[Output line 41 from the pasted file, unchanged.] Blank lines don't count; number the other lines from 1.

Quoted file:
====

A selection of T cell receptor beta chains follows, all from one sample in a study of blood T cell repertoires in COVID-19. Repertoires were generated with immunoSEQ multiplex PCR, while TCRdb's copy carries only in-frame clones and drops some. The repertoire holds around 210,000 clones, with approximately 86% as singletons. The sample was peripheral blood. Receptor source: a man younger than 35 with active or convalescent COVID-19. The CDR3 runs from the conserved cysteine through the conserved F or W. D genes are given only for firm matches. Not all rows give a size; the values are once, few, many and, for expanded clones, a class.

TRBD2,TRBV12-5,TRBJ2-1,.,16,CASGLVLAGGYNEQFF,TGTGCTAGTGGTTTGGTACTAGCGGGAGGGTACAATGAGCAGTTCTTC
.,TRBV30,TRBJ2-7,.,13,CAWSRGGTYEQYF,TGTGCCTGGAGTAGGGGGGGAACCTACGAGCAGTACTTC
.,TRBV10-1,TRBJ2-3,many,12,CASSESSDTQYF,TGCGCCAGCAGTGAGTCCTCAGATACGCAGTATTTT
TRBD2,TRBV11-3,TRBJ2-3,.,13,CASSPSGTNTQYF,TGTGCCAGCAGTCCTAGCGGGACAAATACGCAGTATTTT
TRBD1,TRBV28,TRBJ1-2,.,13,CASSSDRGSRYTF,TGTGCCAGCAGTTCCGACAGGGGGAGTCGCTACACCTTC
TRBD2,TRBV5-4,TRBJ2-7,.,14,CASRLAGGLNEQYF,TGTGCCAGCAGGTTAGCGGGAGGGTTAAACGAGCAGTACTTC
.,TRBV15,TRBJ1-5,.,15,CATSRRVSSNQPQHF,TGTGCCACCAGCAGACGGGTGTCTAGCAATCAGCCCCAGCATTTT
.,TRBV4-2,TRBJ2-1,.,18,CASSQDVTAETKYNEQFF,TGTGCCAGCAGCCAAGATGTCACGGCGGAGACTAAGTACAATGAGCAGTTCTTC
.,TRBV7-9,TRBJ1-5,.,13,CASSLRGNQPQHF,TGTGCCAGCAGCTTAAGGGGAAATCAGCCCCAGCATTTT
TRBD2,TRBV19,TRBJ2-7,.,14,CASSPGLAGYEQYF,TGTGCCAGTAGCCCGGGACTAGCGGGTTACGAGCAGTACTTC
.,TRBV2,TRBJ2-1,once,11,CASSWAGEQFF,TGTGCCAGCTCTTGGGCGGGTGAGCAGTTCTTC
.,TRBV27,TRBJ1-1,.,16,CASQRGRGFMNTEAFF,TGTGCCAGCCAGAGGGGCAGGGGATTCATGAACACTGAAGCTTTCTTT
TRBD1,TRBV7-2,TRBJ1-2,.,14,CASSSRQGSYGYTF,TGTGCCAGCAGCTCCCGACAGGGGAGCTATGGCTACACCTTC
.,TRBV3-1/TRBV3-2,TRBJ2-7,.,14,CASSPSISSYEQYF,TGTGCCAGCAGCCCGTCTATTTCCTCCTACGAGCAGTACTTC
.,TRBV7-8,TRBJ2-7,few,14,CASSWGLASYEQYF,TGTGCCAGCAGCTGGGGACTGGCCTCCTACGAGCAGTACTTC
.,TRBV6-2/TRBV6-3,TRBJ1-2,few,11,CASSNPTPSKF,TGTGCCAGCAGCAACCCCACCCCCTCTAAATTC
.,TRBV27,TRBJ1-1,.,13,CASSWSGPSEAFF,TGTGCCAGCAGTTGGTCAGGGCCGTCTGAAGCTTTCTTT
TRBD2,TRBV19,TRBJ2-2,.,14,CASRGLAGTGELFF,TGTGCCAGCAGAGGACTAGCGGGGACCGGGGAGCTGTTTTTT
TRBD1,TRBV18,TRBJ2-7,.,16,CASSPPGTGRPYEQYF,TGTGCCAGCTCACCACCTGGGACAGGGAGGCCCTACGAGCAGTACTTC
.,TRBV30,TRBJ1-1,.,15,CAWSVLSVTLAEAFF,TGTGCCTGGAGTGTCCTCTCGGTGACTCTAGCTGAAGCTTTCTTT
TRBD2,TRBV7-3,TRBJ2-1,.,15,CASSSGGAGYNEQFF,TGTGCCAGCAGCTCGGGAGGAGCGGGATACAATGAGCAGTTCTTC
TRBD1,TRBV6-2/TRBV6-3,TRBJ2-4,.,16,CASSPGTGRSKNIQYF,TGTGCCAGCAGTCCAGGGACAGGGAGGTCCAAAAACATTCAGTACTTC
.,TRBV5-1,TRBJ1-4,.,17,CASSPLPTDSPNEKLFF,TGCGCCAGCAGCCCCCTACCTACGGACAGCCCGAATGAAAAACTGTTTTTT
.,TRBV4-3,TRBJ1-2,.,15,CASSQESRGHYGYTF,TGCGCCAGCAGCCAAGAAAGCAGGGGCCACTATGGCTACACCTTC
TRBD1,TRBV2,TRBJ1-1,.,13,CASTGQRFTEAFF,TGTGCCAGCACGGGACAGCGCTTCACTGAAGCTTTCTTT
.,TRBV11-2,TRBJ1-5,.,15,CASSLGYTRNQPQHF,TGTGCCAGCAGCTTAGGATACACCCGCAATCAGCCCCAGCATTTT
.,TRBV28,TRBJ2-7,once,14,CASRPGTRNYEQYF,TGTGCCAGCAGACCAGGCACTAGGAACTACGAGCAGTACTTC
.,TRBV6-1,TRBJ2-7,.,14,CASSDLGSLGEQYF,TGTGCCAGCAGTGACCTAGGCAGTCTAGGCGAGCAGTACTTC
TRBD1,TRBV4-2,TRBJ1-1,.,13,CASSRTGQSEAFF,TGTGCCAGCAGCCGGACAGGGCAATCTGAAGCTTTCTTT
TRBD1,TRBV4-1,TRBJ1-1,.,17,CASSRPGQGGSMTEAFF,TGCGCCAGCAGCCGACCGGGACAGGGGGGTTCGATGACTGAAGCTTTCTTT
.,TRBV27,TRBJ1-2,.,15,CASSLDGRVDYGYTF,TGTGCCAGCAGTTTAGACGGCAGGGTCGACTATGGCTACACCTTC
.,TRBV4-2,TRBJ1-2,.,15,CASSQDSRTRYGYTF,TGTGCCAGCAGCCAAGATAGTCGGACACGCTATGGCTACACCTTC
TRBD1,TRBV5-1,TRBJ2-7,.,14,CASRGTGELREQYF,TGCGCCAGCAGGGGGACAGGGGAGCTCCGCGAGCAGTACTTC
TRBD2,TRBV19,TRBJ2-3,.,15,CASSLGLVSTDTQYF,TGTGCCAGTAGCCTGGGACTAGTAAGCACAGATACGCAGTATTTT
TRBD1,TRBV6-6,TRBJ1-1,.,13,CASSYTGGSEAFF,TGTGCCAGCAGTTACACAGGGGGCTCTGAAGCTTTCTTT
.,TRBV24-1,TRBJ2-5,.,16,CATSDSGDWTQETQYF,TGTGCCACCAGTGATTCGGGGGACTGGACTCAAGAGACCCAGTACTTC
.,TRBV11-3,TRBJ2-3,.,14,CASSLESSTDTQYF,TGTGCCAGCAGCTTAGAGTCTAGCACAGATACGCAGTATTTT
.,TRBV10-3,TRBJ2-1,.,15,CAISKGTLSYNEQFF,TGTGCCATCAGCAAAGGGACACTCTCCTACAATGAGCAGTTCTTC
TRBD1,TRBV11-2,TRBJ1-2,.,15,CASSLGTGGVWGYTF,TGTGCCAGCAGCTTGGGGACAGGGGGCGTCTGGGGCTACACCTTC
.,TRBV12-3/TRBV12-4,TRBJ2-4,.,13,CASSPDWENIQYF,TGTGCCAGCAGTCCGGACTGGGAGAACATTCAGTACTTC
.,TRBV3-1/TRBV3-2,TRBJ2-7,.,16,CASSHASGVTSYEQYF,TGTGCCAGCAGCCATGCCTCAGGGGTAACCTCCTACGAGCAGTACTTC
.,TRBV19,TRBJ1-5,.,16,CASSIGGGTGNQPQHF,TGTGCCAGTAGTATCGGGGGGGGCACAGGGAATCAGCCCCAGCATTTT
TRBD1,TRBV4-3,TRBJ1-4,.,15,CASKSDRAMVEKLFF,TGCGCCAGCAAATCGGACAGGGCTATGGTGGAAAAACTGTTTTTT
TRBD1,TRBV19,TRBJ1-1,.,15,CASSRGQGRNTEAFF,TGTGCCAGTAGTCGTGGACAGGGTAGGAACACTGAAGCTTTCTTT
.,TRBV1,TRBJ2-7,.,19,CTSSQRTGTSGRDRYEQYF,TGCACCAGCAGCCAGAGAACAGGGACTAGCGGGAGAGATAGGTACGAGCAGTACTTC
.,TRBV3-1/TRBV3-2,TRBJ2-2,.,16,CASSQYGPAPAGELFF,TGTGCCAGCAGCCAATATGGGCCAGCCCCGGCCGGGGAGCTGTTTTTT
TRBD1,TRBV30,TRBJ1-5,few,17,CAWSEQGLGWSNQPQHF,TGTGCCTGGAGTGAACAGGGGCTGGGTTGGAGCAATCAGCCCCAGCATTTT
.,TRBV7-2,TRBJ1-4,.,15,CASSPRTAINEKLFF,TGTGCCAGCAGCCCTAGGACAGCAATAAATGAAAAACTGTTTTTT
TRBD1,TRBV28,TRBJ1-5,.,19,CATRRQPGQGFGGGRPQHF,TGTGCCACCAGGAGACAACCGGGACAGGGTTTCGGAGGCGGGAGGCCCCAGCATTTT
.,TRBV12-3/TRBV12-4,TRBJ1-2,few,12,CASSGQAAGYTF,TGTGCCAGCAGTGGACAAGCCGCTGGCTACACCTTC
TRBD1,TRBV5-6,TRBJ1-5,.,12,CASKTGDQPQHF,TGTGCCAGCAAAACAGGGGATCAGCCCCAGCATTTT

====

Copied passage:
.,TRBV12-3/TRBV12-4,TRBJ2-4,.,13,CASSPDWENIQYF,TGTGCCAGCAGTCCGGACTGGGAGAACATTCAGTACTTC